Odor characterization along the recycling process of post-consumer plastic film fractions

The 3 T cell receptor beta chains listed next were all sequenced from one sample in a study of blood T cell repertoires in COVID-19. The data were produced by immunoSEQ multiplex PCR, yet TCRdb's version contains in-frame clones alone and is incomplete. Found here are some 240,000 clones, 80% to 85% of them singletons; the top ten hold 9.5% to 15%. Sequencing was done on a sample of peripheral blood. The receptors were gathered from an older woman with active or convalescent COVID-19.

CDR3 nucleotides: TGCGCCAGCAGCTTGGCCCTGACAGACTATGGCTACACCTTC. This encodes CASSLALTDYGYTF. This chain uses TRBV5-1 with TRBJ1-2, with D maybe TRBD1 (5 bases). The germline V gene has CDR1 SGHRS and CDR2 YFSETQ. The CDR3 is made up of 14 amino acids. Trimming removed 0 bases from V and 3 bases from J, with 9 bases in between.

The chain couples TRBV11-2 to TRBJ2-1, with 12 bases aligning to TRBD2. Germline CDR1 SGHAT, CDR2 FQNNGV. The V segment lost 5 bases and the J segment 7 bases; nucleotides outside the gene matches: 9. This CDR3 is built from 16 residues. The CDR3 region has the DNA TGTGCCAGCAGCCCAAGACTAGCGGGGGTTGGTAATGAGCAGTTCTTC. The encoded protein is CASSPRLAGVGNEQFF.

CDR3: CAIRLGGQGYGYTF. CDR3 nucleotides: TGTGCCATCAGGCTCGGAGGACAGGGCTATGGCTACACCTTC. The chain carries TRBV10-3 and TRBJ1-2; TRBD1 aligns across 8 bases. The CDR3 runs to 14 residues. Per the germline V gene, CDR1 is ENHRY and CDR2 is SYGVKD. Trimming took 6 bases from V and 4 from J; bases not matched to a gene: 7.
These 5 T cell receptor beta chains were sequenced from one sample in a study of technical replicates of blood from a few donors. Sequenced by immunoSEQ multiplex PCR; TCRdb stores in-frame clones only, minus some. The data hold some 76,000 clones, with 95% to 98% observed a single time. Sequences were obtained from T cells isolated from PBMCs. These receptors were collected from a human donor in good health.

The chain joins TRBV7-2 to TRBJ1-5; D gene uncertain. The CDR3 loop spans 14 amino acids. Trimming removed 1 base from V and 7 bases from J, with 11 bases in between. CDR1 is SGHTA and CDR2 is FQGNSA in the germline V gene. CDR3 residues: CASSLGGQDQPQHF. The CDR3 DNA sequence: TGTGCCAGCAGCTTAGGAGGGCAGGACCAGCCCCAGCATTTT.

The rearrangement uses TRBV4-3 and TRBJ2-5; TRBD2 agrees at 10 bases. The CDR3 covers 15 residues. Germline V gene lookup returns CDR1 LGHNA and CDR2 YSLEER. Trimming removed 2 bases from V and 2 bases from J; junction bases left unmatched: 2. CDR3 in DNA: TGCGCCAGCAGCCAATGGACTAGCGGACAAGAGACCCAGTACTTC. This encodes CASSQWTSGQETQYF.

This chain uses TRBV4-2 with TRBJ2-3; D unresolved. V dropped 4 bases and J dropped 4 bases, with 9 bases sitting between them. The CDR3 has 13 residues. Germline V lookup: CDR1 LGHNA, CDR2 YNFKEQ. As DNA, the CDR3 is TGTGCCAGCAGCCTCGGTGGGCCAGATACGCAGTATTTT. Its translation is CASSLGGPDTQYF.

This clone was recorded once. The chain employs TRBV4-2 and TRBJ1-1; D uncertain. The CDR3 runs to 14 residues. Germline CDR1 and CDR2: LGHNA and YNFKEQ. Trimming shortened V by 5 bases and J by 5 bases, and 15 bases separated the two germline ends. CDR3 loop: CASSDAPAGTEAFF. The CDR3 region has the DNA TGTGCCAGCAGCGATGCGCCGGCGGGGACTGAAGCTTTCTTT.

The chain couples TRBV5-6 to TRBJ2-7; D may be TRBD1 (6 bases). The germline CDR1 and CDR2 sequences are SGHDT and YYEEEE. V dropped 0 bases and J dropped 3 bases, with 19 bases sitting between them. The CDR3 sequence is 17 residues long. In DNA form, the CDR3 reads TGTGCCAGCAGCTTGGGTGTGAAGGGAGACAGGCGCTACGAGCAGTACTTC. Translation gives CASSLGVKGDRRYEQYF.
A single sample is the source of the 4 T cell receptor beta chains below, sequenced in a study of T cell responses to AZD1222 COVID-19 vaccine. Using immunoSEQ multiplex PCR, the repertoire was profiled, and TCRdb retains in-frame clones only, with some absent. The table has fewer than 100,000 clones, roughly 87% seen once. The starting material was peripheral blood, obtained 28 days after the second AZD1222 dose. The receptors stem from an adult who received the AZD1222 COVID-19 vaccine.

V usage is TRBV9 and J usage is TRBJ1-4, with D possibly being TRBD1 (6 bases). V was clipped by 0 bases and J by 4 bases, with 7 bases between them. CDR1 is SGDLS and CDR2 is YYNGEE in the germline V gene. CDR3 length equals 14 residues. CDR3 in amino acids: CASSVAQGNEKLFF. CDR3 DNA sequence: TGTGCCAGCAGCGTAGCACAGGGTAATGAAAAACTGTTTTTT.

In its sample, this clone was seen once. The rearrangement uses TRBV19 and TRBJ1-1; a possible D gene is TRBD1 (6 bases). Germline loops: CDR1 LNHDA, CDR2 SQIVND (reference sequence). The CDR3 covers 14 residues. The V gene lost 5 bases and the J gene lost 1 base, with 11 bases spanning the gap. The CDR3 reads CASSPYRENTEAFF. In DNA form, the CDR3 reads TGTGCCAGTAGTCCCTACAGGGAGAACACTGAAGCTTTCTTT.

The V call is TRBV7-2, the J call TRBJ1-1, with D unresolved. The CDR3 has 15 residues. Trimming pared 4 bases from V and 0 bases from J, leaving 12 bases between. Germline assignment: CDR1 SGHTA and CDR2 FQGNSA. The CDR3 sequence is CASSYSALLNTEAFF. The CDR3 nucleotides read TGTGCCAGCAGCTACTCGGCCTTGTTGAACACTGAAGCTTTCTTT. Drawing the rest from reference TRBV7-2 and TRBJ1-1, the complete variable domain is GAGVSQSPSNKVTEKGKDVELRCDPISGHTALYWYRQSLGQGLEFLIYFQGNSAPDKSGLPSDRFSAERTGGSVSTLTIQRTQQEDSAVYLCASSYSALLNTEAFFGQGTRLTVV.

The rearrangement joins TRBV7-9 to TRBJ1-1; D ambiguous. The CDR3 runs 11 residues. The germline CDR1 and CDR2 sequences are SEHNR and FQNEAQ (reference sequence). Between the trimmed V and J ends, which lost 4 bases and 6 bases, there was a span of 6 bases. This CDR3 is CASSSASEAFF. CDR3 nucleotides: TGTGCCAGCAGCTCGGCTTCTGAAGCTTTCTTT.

For complying with the recently set higher EU recycling targets, the quality parameters of polyolefin recyclates need improvements to enter new sales markets. Consequently, the plastics recycling sector is increasingly confronted with higher demands on the sensory properties of recycled plastics from post-consumer packaging material. The objective of this study was to examine the sensory properties of two different post-consumer film fractions along a conventional recycling process by a combined sensory-analytical approach. Accordingly, sensory evaluations of two post-consumer film fractions, the associated washing water, a washed waste fraction and conventional recycled pellets thereof were performed by an expert panel, followed by the characterization of the underlying odorants by means of gas chromatography-olfactometry and (two-dimensional) gas chromatography-mass spectrometry/olfactometry. Using this targeted approach, in sum, more than 50 odorants were successfully identified along the processing chain. Most dominant was an array of typical metabolites formed by microorganisms such as cheesy smelling short chain carboxylic acids as well as sulphur or nitrogen containing odorants exhibiting, amongst others, garlic-like or fecal smells. Furthermore, two post-consumer film fractions sorted according to a defined geometry showed great similarities in the odor profiles as well as in the odorant composition. The negligible effect of the applied washing and the still high odor pollution of the recycled pellets demonstrate the urgent need for odor removal strategies in this field. Thereby, the chemical structures of the odorants obtained within this study provide key information on potential sources and formation pathways of odorants supporting the development of targeted deodorization methods.